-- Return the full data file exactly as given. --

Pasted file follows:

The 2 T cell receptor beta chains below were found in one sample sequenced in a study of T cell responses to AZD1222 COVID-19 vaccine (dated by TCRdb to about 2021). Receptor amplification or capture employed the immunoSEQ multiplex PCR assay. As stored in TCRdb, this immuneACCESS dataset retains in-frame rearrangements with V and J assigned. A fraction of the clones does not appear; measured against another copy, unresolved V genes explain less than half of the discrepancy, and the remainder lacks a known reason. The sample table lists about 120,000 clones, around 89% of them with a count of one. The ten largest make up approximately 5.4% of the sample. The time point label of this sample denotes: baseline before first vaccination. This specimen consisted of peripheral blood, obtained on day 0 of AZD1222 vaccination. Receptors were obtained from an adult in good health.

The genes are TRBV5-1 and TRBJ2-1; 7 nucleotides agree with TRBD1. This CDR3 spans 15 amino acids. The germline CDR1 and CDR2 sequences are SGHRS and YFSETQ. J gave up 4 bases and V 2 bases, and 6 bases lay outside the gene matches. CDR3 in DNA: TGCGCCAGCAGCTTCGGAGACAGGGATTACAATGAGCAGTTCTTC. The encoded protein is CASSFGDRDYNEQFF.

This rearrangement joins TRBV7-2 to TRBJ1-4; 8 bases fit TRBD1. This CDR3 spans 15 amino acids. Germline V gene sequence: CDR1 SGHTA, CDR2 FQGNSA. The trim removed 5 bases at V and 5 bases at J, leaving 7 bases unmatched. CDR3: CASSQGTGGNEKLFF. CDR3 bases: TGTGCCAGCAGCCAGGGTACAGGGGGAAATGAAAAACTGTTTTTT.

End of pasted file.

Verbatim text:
The 2 T cell receptor beta chains below were found in one sample sequenced in a study of T cell responses to AZD1222 COVID-19 vaccine (dated by TCRdb to about 2021). Receptor amplification or capture employed the immunoSEQ multiplex PCR assay. As stored in TCRdb, this immuneACCESS dataset retains in-frame rearrangements with V and J assigned. A fraction of the clones does not appear; measured against another copy, unresolved V genes explain less than half of the discrepancy, and the remainder lacks a known reason. The sample table lists about 120,000 clones, around 89% of them with a count of one. The ten largest make up approximately 5.4% of the sample. The time point label of this sample denotes: baseline before first vaccination. This specimen consisted of peripheral blood, obtained on day 0 of AZD1222 vaccination. Receptors were obtained from an adult in good health.

The genes are TRBV5-1 and TRBJ2-1; 7 nucleotides agree with TRBD1. This CDR3 spans 15 amino acids. The germline CDR1 and CDR2 sequences are SGHRS and YFSETQ. J gave up 4 bases and V 2 bases, and 6 bases lay outside the gene matches. CDR3 in DNA: TGCGCCAGCAGCTTCGGAGACAGGGATTACAATGAGCAGTTCTTC. The encoded protein is CASSFGDRDYNEQFF.

This rearrangement joins TRBV7-2 to TRBJ1-4; 8 bases fit TRBD1. This CDR3 spans 15 amino acids. Germline V gene sequence: CDR1 SGHTA, CDR2 FQGNSA. The trim removed 5 bases at V and 5 bases at J, leaving 7 bases unmatched. CDR3: CASSQGTGGNEKLFF. CDR3 bases: TGTGCCAGCAGCCAGGGTACAGGGGGAAATGAAAAACTGTTTTTT.